Economics and Usage of Digital Libraries: Byting the BulletSkip other details (including permanent urls, DOI, citation information)
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Pricing electronic access to scholarly information is far from being a well-understood problem. Contemporaneous with the PEAK experiment, Prior (1999) reported that, based on a survey of 37 publishers, when both print-on-paper and electronic versions were offered 62% of the publishers had a single combined price, with a surcharge over the paper subscription price of between 8% and 65%. The most common surcharge was between 15% and 20%. Half of the respondents offered electronic access separately at a price between 65% and 150% of print, most commonly between 90% and 100%. Fully 30% of the participating publishers changed their pricing policy in just one year (1999). In this section, we will describe the pricing structure we implemented in the PEAK experiment and our rationale for it.
For content that can be delivered either on paper or electronically, there are three primary cost categories: content cost, paper delivery cost and electronic delivery costs. The price levels chosen for the experiment reflect the components of cost, adjusted downward for an overall discount to encourage participation in the experiment.
To recover the costs of constructing and operating the electronic delivery system, participating institutions paid the University of Michigan an individually negotiated institutional participation license (IPL) fee, roughly proportional to the number of authorized users. To account for the content cost, institutions or individual users paid the access prices associated with each product type described above (traditional subscriptions, generalized subscriptions, or individual articles)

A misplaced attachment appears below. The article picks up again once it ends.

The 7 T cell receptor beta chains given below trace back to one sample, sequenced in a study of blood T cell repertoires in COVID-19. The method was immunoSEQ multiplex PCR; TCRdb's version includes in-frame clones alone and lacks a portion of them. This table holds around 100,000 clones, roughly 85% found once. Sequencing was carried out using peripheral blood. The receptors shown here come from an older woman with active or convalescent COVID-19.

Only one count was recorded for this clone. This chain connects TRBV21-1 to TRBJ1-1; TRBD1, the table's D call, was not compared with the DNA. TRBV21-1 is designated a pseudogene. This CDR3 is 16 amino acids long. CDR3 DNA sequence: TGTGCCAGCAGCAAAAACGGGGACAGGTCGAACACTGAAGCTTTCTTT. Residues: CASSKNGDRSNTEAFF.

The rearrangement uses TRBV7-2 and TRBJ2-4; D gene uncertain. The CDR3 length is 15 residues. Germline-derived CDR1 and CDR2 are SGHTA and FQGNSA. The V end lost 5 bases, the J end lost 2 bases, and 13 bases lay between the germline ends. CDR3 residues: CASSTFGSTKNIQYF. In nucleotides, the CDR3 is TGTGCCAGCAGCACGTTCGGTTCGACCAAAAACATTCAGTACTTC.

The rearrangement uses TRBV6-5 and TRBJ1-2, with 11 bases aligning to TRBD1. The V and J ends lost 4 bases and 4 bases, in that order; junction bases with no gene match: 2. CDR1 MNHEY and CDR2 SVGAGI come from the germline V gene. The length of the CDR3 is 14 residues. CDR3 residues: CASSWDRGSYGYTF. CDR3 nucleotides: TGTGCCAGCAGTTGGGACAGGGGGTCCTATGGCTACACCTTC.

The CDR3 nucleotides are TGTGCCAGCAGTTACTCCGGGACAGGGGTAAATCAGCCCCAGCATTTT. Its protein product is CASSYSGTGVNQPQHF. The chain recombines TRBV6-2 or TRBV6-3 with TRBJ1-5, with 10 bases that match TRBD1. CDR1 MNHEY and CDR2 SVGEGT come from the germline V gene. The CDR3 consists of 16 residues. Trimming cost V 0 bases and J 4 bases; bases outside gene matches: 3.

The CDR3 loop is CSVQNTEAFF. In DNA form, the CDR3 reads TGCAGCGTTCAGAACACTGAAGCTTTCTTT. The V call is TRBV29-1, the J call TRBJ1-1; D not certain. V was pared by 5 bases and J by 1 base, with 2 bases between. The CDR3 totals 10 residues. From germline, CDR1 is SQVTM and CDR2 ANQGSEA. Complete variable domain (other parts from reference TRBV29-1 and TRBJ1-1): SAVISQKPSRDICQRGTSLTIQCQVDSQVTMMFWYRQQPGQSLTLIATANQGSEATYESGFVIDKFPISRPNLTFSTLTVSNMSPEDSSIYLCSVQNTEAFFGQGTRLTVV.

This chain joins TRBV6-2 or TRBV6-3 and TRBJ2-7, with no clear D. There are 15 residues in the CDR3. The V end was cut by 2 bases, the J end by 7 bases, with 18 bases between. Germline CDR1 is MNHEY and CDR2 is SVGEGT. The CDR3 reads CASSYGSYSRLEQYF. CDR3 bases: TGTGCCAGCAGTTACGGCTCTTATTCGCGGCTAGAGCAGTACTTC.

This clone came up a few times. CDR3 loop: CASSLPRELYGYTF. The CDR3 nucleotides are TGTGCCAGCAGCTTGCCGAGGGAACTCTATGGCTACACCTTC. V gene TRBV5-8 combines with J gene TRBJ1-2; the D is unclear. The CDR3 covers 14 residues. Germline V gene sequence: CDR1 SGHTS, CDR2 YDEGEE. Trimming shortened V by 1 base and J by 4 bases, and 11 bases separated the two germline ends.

Arbitrage possibilities impose some constraints on the relative prices between access options. Arbitrage arises when users can choose different options to replicate the same access. For example, the PEAK price per article in a per-article purchase had to be greater than the price per article in a generalized subscription, and this price had to be greater than the price per article in a traditional subscription. These inequalities impose the restriction that the user could not save by replicating a traditional subscription through purchasing individual articles or a generalized subscription, nor save by replicating a generalized subscription by paying for individual articles. Alternatively, arbitrage constrains publishers to charge a price for bundles that is less than the sum of the individual component prices.
The mapping of component costs to price levels is not exact, and in some cases the relationship is complicated. For example, although electronic delivery costs are essentially zero, there is some additional cost to creating the electronic versions of the content (especially at the time of the PEAK experiment because Elsevier's current production process was not fully unified for print and electronic publication). Therefore, the electronic access price might be set in a competitive market to recover both the content value and also some amount of incremental electronic delivery cost.
Based on the considerations above, and on negotiations with the publisher, we set the following prices: per article at $7; generalized subscriptions at $548 for 120 articles; and traditional subscriptions at $4 per issue plus 10% of the paper subscription price. A substantial amount of material, including all content available that was published two calendar years prior, was available without any additional charge after an institution paid the IPL fee for the service. We refer to this as "unmetered". Full-length articles from the current two calendar years were "metered": users could access them only if the articles were paid for under a traditional or generalized subscription, or purchased on a per-article basis.